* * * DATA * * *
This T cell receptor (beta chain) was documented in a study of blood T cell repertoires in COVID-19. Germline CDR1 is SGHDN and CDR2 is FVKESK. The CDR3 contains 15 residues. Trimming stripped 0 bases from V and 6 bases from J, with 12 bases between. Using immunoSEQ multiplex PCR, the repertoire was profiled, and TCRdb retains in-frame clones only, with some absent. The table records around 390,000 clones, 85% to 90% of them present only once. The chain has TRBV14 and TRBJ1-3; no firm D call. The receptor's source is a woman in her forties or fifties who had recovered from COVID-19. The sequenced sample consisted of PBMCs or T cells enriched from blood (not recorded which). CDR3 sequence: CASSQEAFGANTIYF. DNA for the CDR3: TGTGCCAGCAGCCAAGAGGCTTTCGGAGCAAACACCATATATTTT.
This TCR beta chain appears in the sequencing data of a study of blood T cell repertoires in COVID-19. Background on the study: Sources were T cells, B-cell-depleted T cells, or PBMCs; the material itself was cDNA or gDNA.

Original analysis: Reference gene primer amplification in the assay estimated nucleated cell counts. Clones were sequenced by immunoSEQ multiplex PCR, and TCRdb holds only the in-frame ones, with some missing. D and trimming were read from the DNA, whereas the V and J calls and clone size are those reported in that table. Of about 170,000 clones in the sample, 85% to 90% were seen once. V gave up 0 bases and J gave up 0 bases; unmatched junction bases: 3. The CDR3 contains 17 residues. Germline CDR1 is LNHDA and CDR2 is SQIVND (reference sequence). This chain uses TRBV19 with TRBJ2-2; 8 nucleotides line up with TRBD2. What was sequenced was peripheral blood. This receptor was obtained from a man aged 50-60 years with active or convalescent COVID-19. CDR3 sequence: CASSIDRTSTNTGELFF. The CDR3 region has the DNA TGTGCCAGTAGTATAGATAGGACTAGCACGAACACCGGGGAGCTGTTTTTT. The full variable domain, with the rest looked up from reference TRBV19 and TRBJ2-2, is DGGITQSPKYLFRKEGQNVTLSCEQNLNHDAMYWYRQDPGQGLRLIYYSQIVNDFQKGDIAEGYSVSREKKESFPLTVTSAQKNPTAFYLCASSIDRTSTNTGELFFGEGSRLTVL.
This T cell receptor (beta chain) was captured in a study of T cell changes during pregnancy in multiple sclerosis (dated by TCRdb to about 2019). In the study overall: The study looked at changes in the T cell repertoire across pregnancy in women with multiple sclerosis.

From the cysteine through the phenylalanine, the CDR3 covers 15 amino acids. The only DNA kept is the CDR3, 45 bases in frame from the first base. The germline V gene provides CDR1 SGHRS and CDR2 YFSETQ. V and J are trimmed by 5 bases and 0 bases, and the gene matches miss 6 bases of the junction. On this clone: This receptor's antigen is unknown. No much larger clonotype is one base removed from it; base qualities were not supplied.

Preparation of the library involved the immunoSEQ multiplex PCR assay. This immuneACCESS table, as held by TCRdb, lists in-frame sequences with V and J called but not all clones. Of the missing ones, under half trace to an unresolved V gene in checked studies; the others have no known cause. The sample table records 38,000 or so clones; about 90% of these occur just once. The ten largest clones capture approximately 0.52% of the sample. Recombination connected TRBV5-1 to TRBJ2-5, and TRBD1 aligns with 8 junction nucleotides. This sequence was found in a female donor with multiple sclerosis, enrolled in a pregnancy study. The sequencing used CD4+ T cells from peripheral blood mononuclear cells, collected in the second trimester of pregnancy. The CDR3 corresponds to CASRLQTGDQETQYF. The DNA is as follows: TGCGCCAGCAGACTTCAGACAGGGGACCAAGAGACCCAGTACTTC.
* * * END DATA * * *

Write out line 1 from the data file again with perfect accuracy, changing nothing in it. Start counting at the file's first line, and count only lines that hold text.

This T cell receptor (beta chain) was documented in a study of blood T cell repertoires in COVID-19. Germline CDR1 is SGHDN and CDR2 is FVKESK. The CDR3 contains 15 residues. Trimming stripped 0 bases from V and 6 bases from J, with 12 bases between. Using immunoSEQ multiplex PCR, the repertoire was profiled, and TCRdb retains in-frame clones only, with some absent. The table records around 390,000 clones, 85% to 90% of them present only once. The chain has TRBV14 and TRBJ1-3; no firm D call. The receptor's source is a woman in her forties or fifties who had recovered from COVID-19. The sequenced sample consisted of PBMCs or T cells enriched from blood (not recorded which). CDR3 sequence: CASSQEAFGANTIYF. DNA for the CDR3: TGTGCCAGCAGCCAAGAGGCTTTCGGAGCAAACACCATATATTTT.